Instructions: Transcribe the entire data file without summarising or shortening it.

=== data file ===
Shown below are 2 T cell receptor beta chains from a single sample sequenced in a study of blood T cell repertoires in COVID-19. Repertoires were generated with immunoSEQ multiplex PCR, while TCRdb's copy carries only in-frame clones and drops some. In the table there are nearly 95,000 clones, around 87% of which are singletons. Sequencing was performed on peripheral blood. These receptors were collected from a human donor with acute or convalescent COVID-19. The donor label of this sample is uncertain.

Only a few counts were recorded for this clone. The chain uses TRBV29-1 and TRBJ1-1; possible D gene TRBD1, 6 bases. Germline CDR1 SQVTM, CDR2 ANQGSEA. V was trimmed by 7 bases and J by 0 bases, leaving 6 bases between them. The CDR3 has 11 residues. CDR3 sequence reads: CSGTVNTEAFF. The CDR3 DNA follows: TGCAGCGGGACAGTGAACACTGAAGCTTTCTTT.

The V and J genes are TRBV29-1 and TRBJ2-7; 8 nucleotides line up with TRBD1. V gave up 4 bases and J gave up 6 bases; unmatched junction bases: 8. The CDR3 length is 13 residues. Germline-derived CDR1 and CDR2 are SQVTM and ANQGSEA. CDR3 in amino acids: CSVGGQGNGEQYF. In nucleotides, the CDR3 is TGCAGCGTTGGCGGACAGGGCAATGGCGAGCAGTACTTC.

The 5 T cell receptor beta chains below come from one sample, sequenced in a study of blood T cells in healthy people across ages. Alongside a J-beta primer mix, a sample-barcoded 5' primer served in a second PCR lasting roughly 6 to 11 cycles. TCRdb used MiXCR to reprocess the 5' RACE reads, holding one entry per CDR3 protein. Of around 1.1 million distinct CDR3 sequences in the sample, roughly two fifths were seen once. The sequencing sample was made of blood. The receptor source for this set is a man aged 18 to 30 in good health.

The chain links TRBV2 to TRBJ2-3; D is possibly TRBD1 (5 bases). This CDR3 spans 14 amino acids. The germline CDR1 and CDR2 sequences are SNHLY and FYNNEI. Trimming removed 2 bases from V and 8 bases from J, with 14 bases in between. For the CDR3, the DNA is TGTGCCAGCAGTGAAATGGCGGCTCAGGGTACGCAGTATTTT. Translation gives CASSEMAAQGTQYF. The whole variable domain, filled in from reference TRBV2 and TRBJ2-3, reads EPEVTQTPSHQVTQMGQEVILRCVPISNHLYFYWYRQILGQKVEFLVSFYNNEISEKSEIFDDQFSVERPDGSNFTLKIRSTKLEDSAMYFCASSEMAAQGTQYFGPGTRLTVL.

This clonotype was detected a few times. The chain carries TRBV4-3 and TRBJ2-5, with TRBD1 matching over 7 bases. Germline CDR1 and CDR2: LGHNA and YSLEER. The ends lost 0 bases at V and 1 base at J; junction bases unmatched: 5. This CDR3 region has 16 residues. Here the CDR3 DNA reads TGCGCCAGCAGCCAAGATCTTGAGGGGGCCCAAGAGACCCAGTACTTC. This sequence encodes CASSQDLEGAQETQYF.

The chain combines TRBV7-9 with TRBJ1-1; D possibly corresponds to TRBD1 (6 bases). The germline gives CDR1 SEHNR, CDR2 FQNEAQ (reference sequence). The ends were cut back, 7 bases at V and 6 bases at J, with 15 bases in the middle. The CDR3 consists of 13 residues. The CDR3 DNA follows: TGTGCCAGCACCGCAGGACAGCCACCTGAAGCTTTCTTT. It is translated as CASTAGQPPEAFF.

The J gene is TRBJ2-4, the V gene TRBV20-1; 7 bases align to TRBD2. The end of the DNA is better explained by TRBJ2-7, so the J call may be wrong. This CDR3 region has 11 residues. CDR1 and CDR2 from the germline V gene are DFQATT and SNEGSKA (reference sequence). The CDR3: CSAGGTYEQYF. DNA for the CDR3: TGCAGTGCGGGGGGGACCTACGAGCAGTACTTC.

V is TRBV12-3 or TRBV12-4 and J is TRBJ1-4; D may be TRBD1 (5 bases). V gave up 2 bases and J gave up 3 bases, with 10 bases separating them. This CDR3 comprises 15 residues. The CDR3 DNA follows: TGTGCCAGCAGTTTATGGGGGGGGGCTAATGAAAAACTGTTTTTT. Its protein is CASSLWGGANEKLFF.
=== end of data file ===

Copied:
Shown below are 2 T cell receptor beta chains from a single sample sequenced in a study of blood T cell repertoires in COVID-19. Repertoires were generated with immunoSEQ multiplex PCR, while TCRdb's copy carries only in-frame clones and drops some. In the table there are nearly 95,000 clones, around 87% of which are singletons. Sequencing was performed on peripheral blood. These receptors were collected from a human donor with acute or convalescent COVID-19. The donor label of this sample is uncertain.

Only a few counts were recorded for this clone. The chain uses TRBV29-1 and TRBJ1-1; possible D gene TRBD1, 6 bases. Germline CDR1 SQVTM, CDR2 ANQGSEA. V was trimmed by 7 bases and J by 0 bases, leaving 6 bases between them. The CDR3 has 11 residues. CDR3 sequence reads: CSGTVNTEAFF. The CDR3 DNA follows: TGCAGCGGGACAGTGAACACTGAAGCTTTCTTT.

The V and J genes are TRBV29-1 and TRBJ2-7; 8 nucleotides line up with TRBD1. V gave up 4 bases and J gave up 6 bases; unmatched junction bases: 8. The CDR3 length is 13 residues. Germline-derived CDR1 and CDR2 are SQVTM and ANQGSEA. CDR3 in amino acids: CSVGGQGNGEQYF. In nucleotides, the CDR3 is TGCAGCGTTGGCGGACAGGGCAATGGCGAGCAGTACTTC.

The 5 T cell receptor beta chains below come from one sample, sequenced in a study of blood T cells in healthy people across ages. Alongside a J-beta primer mix, a sample-barcoded 5' primer served in a second PCR lasting roughly 6 to 11 cycles. TCRdb used MiXCR to reprocess the 5' RACE reads, holding one entry per CDR3 protein. Of around 1.1 million distinct CDR3 sequences in the sample, roughly two fifths were seen once. The sequencing sample was made of blood. The receptor source for this set is a man aged 18 to 30 in good health.

The chain links TRBV2 to TRBJ2-3; D is possibly TRBD1 (5 bases). This CDR3 spans 14 amino acids. The germline CDR1 and CDR2 sequences are SNHLY and FYNNEI. Trimming removed 2 bases from V and 8 bases from J, with 14 bases in between. For the CDR3, the DNA is TGTGCCAGCAGTGAAATGGCGGCTCAGGGTACGCAGTATTTT. Translation gives CASSEMAAQGTQYF. The whole variable domain, filled in from reference TRBV2 and TRBJ2-3, reads EPEVTQTPSHQVTQMGQEVILRCVPISNHLYFYWYRQILGQKVEFLVSFYNNEISEKSEIFDDQFSVERPDGSNFTLKIRSTKLEDSAMYFCASSEMAAQGTQYFGPGTRLTVL.

This clonotype was detected a few times. The chain carries TRBV4-3 and TRBJ2-5, with TRBD1 matching over 7 bases. Germline CDR1 and CDR2: LGHNA and YSLEER. The ends lost 0 bases at V and 1 base at J; junction bases unmatched: 5. This CDR3 region has 16 residues. Here the CDR3 DNA reads TGCGCCAGCAGCCAAGATCTTGAGGGGGCCCAAGAGACCCAGTACTTC. This sequence encodes CASSQDLEGAQETQYF.

The chain combines TRBV7-9 with TRBJ1-1; D possibly corresponds to TRBD1 (6 bases). The germline gives CDR1 SEHNR, CDR2 FQNEAQ (reference sequence). The ends were cut back, 7 bases at V and 6 bases at J, with 15 bases in the middle. The CDR3 consists of 13 residues. The CDR3 DNA follows: TGTGCCAGCACCGCAGGACAGCCACCTGAAGCTTTCTTT. It is translated as CASTAGQPPEAFF.

The J gene is TRBJ2-4, the V gene TRBV20-1; 7 bases align to TRBD2. The end of the DNA is better explained by TRBJ2-7, so the J call may be wrong. This CDR3 region has 11 residues. CDR1 and CDR2 from the germline V gene are DFQATT and SNEGSKA (reference sequence). The CDR3: CSAGGTYEQYF. DNA for the CDR3: TGCAGTGCGGGGGGGACCTACGAGCAGTACTTC.

V is TRBV12-3 or TRBV12-4 and J is TRBJ1-4; D may be TRBD1 (5 bases). V gave up 2 bases and J gave up 3 bases, with 10 bases separating them. This CDR3 comprises 15 residues. The CDR3 DNA follows: TGTGCCAGCAGTTTATGGGGGGGGGCTAATGAAAAACTGTTTTTT. Its protein is CASSLWGGANEKLFF.